Thorium may surpass uranium - ex-Uranium One CEO Froneman

24th November 2008 By: Martin Creamer - Creamer Media Editor

JOHANNESBURG ( –Thorium may in time surpass uranium as a nuclear fuel, says former Uranium One CEO Neal Froneman.

While remaining bullish on uranium, the current Gold One CEO says that thorium has a fuel cycle of its own.

"You will hear a lot more about thorium from an energy point of view in the not-too-distant future," he adds.

He says that Gold One's iron-oxide-copper-gold deposit at Etendeka, in Namibia contains both uranium and thorium, and is "very much an Olympic Dam-type deposit".

Gold One has an exclusive prospecting licence over the 65 000 ha in the Outjo district of north-western Namibia.

In addition, many of the reefs within the Aflease Gold portfolio, out of which Gold One is being formed through a reverse takeover of BMA Gold of Australia, are uranium-bearing.

While Gold One is not currently uranium focused, Froneman says that uranium continues to have "a good long-term future, and thorium will become more and more important in the nuclear fuel cycle".

Moreover, Froneman may not do business in uranium at this point in time, as he is under a restraint of trade until February next year.

"I look forward to that date," he says.

"At this point in time, the rest of the world is not set up to use thorium, but thorium could well, in the next 15 to 20 years, become a replacement for uranium, and we would like to be on the front foot if that turns out to be the case," Froneman adds.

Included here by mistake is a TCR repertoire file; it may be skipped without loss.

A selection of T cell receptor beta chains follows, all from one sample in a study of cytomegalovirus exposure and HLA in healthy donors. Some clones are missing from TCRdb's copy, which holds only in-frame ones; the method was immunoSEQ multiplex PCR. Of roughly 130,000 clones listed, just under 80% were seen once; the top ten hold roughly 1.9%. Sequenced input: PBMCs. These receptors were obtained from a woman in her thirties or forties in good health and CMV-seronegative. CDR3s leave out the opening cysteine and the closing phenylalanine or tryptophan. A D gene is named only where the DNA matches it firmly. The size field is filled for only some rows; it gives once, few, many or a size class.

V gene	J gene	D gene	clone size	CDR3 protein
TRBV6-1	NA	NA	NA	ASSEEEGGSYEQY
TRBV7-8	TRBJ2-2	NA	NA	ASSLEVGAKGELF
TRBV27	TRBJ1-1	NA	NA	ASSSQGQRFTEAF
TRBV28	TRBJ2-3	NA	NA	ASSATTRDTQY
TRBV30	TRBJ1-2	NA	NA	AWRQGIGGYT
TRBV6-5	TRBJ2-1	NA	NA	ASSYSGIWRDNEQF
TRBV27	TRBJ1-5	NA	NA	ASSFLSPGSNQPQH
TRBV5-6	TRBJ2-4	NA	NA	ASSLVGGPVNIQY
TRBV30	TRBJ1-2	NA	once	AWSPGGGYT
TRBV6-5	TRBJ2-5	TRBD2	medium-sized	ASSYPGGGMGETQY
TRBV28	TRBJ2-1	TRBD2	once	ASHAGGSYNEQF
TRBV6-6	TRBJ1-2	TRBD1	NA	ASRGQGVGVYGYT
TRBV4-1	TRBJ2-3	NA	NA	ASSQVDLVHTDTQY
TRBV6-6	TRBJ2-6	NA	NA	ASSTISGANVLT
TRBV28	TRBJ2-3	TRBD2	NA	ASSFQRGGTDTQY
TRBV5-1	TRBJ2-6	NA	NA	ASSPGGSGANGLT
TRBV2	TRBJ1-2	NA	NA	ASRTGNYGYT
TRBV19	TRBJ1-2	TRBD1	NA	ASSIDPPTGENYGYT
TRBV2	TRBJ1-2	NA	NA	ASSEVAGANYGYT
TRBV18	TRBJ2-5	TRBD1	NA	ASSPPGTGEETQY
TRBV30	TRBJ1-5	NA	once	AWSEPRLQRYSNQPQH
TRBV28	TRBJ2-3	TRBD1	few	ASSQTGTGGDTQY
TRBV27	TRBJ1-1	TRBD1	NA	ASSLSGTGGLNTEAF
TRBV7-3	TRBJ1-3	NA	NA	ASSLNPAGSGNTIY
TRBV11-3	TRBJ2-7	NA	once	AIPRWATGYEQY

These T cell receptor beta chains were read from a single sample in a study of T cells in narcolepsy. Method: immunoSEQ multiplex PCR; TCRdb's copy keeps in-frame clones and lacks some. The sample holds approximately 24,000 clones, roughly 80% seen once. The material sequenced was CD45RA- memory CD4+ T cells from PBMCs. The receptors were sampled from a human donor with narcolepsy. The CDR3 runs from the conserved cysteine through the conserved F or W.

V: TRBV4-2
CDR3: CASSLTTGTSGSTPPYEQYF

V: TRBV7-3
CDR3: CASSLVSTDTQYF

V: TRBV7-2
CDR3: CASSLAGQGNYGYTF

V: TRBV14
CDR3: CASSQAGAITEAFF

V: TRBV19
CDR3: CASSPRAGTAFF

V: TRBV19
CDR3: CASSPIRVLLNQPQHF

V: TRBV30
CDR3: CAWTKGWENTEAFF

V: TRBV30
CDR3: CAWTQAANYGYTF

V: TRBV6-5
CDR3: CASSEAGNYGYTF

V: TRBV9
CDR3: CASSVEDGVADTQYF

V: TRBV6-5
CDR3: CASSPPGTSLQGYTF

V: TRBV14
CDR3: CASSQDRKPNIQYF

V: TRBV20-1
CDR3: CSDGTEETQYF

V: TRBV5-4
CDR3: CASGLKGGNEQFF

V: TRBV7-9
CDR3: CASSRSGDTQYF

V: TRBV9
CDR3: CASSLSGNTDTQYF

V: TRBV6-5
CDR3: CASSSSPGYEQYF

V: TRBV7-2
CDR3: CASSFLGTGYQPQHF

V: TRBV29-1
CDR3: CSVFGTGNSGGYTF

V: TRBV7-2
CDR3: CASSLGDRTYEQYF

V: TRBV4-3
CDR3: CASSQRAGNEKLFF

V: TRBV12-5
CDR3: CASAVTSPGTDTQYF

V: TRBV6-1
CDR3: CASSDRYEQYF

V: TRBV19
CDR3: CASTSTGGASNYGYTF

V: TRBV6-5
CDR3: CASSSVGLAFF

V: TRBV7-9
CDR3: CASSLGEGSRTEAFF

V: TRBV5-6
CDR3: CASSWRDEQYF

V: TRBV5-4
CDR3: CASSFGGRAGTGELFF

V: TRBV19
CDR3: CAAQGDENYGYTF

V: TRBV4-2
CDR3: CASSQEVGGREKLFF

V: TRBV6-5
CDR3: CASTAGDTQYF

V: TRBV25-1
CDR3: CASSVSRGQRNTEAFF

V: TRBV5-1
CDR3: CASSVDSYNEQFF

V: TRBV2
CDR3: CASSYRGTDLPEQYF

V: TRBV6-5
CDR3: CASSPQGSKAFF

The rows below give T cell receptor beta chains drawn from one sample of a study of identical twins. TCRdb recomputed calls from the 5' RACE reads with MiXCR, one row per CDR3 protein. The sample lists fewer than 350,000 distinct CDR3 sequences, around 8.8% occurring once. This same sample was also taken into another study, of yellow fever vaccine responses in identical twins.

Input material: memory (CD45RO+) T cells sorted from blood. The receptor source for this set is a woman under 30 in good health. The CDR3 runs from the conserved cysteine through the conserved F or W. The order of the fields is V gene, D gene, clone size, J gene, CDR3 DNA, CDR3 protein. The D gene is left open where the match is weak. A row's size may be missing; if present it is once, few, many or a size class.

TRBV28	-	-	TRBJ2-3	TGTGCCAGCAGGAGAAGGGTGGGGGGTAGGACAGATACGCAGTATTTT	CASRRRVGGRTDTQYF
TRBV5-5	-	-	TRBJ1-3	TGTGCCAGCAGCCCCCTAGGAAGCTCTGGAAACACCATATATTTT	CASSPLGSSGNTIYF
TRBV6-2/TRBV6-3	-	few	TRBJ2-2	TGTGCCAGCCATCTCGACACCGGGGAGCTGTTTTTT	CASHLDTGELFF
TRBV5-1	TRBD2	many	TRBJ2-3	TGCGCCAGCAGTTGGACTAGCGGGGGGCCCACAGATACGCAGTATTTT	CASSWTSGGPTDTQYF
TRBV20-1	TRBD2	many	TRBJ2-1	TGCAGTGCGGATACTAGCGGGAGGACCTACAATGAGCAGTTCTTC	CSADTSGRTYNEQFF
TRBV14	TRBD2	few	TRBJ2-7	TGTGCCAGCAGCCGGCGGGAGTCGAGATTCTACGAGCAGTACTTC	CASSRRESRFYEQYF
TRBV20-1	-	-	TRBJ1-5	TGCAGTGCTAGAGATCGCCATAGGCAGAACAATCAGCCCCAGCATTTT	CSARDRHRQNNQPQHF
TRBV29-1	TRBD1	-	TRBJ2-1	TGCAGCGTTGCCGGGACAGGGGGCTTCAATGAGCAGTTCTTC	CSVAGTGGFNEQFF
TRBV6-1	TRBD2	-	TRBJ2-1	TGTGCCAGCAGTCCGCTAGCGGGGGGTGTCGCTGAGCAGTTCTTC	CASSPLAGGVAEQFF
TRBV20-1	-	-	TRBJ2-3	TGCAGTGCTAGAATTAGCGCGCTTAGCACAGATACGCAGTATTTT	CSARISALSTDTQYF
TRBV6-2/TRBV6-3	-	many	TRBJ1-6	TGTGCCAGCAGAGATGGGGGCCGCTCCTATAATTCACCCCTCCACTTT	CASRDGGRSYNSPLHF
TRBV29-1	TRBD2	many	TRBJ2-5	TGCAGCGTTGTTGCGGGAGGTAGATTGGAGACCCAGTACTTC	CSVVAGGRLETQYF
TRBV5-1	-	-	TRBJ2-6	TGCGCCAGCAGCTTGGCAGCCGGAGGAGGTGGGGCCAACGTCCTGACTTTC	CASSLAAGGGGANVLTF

Results at Etendeka show "very high" thorium grades.


Froneman, as Uranium One CEO, was instrumental in developing Dominion, but the Klerksdorp uranium project has since been placed on care-and-maintenance.

"What has happened at Dominion is disappointing, but perhaps all I can say is that the Dominion orebody is exactly the same orebody we thought it was, the plant works, and I look past Dominion to the rest of Uranium One, and see a very bright future for Uranium One," he says.

He surmises from Uranium One's own reports that the ramp-up of the Dominion project took longer than expected and was consuming scarce cash.

Froneman believes that the decision to place the mine on care-and-maintenance until the financial markets change may yet prove a "smart" decision.

He remains a "strong believer" in Dominion and says that he continues to find uranium "as attractive as ever".

To see a video on Neal Froneman's comments on uranium and thorium, go to and click first on ‘Multimedia" and then on ‘Video Clips'.